Mullen Stock Belongs in the Stock Market Junkyard
Mullen Automotive’s (NASDAQ:MULN) days as a “meme stock” high-flier have long since passed, but MULN stock continues to attract attention from speculators. After declining by 94.5% last year, shares in the electric vehicle startup have seemingly found support at between 25 and 35 cents per share.
Yet while some may be wagering that a big comeback is in store in 2023, there’s little to suggest that will be the case. The factors that sank MULN to sub-$1 per share prices over the past twelve months are likely to persist in the coming year.
Meanwhile, although cheap on an absolute basis, this stock isn’t a bargain. Shares offer an unfavorable risk/reward proposition: heavy downside risk, all while the potential long-term upside is highly questionable.
If you’re looking for an asymmetric investment opportunity, I recommend looking elsewhere. This remains a cheap stock likely to continue getting cheaper.
There’s More Pain Ahead for MULN Stock in 2023
With many speculative growth stocks, one can blame external factors as the root cause of their severe 2022 price declines. For instance, rising interest rates, and the global economic slowdown.
However, when it comes to MULN stock’s massive sell-off, more company-specific factors were the larger driver. Namely, shareholder dilution. Poorly capitalized compared to its larger peers, the EV maker leaned on the issuance of new shares/sale of convertible debt to sustain itself, and fund acquisitions, during 2022.
This resulted in a tremendous jump in Mullen’s outstanding share count, 34.9 million, to over 1.6 billion shares of MULN stock outstanding today. Yet despite the resultant severe destruction of shareholder value due to this dilution, chances are that heavy dilution is far from over.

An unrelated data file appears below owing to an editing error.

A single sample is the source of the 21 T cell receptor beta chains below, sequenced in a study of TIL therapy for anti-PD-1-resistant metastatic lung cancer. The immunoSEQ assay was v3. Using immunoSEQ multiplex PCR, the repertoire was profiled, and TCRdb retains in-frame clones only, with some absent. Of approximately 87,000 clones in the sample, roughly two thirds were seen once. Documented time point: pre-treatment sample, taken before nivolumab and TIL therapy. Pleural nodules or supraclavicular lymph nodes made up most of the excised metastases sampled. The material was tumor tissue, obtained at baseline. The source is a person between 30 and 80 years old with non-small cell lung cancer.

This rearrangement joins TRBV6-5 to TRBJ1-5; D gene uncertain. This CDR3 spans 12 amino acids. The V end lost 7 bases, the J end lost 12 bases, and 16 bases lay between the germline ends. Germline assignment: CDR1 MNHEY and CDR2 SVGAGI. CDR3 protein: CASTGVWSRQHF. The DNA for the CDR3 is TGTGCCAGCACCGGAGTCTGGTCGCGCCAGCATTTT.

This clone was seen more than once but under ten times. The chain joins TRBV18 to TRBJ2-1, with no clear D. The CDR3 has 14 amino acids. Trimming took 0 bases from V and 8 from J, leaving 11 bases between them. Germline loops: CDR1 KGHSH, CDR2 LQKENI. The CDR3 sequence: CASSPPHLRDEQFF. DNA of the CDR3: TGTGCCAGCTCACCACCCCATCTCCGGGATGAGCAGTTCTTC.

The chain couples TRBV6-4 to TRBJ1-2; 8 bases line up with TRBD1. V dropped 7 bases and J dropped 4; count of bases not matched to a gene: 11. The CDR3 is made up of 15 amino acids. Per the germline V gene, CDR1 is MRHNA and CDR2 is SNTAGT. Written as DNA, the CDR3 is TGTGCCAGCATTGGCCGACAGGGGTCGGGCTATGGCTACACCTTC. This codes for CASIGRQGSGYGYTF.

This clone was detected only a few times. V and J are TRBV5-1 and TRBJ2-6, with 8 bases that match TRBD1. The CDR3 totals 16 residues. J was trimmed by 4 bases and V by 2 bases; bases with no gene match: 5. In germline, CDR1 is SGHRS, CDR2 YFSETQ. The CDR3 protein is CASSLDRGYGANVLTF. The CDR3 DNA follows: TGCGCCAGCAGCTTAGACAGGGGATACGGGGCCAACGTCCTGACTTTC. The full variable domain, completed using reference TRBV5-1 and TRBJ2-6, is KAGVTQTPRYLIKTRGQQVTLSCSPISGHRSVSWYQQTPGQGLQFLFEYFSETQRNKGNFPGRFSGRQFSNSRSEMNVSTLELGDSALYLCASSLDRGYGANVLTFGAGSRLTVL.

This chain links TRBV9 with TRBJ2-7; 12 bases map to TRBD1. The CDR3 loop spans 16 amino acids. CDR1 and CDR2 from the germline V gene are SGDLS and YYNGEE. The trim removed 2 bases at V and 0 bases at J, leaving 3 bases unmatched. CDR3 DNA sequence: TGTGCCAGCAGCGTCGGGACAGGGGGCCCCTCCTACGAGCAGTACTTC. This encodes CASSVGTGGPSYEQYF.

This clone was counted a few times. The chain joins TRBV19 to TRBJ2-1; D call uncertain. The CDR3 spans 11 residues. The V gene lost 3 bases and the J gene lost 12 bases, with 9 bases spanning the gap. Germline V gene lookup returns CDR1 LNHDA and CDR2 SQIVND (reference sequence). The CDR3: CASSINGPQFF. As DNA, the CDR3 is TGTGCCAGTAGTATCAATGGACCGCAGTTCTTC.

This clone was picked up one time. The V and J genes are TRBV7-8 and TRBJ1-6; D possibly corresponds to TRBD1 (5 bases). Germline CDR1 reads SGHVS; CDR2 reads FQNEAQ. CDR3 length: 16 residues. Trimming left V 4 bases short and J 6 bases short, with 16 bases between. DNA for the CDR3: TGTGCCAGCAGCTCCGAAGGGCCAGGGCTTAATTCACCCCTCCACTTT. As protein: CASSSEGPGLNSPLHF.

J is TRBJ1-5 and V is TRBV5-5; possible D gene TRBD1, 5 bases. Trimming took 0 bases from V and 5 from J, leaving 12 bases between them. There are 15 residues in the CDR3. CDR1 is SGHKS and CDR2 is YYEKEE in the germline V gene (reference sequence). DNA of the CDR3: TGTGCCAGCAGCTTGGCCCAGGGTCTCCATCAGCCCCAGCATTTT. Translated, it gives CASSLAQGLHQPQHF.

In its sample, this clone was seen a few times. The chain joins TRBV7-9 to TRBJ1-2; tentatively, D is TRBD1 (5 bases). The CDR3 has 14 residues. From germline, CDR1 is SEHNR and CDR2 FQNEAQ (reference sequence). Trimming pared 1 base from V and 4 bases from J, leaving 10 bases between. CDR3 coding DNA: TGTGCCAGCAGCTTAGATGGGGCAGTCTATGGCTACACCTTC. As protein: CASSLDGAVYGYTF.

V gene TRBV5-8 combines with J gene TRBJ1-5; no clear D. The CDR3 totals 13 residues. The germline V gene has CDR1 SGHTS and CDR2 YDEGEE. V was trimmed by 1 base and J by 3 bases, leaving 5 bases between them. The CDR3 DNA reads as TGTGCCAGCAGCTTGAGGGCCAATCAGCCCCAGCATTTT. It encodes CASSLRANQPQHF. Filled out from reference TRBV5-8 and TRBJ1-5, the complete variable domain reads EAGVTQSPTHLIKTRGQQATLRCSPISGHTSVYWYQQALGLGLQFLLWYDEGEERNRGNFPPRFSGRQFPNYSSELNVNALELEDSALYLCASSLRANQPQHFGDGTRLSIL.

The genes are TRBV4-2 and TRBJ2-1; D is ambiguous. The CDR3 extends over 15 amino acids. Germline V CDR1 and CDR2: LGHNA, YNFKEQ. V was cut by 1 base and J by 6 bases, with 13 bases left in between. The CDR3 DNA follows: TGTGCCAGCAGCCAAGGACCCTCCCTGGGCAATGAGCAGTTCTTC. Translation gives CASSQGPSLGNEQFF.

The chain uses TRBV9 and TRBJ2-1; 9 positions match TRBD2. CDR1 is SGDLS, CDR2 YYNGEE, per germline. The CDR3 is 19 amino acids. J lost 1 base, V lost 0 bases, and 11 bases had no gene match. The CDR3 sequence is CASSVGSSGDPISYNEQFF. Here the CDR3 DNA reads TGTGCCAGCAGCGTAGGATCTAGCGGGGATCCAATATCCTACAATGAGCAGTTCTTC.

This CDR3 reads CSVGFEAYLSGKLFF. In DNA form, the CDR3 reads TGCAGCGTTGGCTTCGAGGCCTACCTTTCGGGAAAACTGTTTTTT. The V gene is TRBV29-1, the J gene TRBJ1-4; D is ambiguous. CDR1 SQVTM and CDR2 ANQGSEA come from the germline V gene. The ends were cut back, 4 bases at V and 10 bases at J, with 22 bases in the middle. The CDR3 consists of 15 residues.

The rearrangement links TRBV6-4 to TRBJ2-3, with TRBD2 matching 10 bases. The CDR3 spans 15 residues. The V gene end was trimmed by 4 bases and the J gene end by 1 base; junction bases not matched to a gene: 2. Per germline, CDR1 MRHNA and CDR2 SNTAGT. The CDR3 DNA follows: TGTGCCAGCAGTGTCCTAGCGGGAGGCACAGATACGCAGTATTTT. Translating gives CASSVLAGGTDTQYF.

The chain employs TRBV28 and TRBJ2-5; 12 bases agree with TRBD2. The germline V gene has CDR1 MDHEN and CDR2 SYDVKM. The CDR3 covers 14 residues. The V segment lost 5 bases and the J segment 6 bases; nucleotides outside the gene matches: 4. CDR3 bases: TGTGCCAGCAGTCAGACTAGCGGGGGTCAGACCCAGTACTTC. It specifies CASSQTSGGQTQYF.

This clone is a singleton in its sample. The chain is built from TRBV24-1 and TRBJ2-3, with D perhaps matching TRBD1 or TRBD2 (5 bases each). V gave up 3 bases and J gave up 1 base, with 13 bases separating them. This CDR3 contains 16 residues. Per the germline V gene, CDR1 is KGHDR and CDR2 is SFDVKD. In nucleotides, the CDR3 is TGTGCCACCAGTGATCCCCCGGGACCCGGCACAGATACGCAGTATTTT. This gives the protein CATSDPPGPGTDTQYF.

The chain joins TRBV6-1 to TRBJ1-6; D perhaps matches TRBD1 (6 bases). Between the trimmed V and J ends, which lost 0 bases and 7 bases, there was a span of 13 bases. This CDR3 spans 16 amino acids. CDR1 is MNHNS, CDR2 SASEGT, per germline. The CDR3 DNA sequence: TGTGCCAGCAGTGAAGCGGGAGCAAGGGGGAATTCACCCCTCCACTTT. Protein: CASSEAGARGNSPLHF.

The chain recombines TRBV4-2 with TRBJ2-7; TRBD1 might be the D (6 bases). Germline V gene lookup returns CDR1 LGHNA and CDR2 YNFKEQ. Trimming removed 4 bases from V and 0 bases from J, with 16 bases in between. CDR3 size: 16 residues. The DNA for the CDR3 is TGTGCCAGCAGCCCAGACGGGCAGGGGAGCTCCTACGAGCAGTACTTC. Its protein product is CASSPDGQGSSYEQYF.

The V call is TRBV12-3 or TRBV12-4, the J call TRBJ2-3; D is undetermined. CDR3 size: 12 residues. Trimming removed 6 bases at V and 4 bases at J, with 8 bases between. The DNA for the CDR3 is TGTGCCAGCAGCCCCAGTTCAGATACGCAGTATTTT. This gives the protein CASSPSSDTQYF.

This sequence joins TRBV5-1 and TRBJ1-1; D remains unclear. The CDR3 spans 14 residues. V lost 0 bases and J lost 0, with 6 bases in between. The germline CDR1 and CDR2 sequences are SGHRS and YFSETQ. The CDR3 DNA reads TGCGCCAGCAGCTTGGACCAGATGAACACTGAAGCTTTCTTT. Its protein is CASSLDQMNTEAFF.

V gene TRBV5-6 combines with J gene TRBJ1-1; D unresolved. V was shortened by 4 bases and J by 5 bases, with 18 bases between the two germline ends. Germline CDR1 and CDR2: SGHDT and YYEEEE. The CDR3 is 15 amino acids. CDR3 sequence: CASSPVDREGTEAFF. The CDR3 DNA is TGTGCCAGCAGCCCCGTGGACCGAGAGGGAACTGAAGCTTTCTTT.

MULN is behind on submitting its quarterly/annual financial filings, it’s likely to continue burning through a substantial portion of its cash position each quarter. The company also needs cash to fulfill a recent $200 million purchase order, and to finance the development of its flagship Mullen Five electric crossover SUV. Likely further dilution points to more pain ahead for the stock.
Don’t Count on Possible Reverse-Split Saving the Day
In order to keep its Nasdaq market listing, MULN stock needs to get back above $10 per share within the next few months. As InvestorPlace’s Dana Blankenhorn recently wrote, the company is looking to reverse split its shares, in order to achieve this. Mullen is continuing to work towards getting shareholder approval for this plan.
Besides enabling the stock to stay on a major exchange, and to remain in the Russell 2000 index, some may be hoping too that getting the stock price back to the low single-digits, or perhaps out of “penny stock territory” (under $5 per share) will help to kick off a rebound.
Put simply, don’t hold your breath. Reverse splits, like regular stock splits, do not change a stock’s fundamentals/prospects. Whether at 30 cents per share, 3 cents per share, or perhaps $7.50 per share (if the company completes a 1:25 reverse split), the aforementioned issues will still be on the table.
In fact, at a higher stock price, MULN could become more vulnerable to additional price declines. Getting its stock price back above $5 per share will make Mullen much easier to short, given margin requirements for shorting penny stocks.
As I put it back in November, when last discussing Mullen stock, it’s important to not conflate sharp losses with deep value. Just because a stock has fallen by high double-digits doesn’t mean it has become undervalued.
MULN’s massive drop in price last year was justified. This year does not look any more promising. Mullen is likely to continue reporting heavy quarterly operating losses. The company is also likely to continue raising more capital, at terms unfavorable to existing investors.
On top of this, a reverse split could actually bring in more short-sellers to bet against this EV “also-ran.”
Add it all together, and further destruction of shareholder value appears to be a near-certainty.
The takeaway here with MULN stock is pretty simple. Avoid this former “meme favorite” at all costs.
MULN stock earns a D rating in Portfolio Grader.
On the date of publication, neither Louis Navellier nor the InvestorPlace Research Staff member primarily responsible for this article held (either directly or indirectly) any positions in the securities mentioned in this article.